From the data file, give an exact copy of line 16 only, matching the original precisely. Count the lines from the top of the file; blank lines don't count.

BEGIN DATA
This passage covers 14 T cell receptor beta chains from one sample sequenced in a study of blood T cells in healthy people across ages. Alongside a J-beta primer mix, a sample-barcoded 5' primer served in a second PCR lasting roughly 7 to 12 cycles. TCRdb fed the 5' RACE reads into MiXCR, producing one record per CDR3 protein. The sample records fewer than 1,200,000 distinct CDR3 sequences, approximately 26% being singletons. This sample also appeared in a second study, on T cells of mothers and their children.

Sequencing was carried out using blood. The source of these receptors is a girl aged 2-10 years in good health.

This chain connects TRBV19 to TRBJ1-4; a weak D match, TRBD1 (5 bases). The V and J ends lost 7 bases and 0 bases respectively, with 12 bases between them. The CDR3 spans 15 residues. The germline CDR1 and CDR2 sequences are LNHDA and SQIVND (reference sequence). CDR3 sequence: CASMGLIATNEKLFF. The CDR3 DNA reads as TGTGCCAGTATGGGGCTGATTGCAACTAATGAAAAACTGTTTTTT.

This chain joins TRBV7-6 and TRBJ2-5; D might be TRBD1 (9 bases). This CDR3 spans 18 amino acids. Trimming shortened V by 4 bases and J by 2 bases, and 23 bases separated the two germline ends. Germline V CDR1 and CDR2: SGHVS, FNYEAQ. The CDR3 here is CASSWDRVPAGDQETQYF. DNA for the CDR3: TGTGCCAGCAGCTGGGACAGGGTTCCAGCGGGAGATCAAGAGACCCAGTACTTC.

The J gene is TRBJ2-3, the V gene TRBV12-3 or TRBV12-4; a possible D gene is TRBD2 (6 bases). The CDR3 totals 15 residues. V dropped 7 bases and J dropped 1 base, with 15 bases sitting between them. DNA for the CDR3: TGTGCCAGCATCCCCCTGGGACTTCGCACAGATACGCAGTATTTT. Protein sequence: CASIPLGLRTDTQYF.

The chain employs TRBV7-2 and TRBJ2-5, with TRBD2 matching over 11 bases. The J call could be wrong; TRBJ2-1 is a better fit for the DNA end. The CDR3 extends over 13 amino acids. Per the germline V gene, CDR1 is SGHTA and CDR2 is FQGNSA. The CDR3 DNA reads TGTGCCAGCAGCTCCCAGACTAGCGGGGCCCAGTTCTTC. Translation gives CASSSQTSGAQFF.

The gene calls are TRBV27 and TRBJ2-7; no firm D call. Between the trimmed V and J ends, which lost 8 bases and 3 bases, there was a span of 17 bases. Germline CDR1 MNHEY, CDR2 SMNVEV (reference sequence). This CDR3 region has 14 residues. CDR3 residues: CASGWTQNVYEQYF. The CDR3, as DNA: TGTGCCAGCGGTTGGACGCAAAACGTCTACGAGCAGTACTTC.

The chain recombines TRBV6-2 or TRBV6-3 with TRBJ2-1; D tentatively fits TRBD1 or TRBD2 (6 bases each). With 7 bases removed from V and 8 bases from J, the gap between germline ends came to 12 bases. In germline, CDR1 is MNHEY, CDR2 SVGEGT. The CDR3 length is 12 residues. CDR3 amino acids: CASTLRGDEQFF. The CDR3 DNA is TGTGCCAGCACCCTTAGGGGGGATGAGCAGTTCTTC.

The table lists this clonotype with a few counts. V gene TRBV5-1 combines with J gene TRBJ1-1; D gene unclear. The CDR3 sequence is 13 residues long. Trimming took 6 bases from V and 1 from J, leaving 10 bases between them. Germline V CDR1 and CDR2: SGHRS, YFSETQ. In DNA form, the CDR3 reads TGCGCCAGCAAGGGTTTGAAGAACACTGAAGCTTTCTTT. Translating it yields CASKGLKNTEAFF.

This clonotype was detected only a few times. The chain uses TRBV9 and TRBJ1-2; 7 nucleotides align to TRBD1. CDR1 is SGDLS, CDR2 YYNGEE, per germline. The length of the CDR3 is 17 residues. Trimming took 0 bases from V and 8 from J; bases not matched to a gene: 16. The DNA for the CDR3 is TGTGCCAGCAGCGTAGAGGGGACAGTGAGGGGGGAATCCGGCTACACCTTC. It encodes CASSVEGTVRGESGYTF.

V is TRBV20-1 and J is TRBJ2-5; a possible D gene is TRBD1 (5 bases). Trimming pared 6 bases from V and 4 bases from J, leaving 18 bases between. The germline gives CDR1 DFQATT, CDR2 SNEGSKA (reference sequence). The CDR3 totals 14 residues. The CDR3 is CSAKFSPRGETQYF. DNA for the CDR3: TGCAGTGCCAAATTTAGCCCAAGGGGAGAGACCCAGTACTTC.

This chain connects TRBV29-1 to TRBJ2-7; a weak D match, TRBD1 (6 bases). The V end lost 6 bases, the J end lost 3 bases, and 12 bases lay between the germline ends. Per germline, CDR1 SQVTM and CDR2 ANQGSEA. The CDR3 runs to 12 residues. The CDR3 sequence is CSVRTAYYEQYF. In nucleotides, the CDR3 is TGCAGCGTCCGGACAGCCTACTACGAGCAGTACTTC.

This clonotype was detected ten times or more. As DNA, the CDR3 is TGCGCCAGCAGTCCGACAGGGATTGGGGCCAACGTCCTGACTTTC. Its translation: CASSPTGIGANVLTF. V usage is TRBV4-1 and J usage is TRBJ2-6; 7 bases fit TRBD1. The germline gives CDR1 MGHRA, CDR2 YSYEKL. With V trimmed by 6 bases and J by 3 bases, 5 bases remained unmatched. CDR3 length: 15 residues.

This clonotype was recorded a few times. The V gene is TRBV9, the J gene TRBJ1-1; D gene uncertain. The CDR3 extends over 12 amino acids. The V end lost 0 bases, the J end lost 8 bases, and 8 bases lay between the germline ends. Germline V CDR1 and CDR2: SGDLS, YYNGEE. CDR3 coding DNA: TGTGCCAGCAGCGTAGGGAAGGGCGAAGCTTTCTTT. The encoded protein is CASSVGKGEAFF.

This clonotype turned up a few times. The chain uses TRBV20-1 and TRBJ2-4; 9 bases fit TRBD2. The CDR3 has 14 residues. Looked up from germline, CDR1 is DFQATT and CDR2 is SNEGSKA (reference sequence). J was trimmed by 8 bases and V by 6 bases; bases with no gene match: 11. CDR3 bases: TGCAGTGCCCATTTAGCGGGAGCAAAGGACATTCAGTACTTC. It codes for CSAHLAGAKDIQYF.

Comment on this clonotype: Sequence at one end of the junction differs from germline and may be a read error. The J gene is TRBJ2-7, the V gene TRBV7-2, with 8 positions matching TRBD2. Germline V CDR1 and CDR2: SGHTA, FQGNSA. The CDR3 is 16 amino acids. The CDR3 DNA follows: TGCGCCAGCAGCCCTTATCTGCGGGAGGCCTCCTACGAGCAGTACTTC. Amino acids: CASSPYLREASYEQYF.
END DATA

Comment on this clonotype: Sequence at one end of the junction differs from germline and may be a read error. The J gene is TRBJ2-7, the V gene TRBV7-2, with 8 positions matching TRBD2. Germline V CDR1 and CDR2: SGHTA, FQGNSA. The CDR3 is 16 amino acids. The CDR3 DNA follows: TGCGCCAGCAGCCCTTATCTGCGGGAGGCCTCCTACGAGCAGTACTTC. Amino acids: CASSPYLREASYEQYF.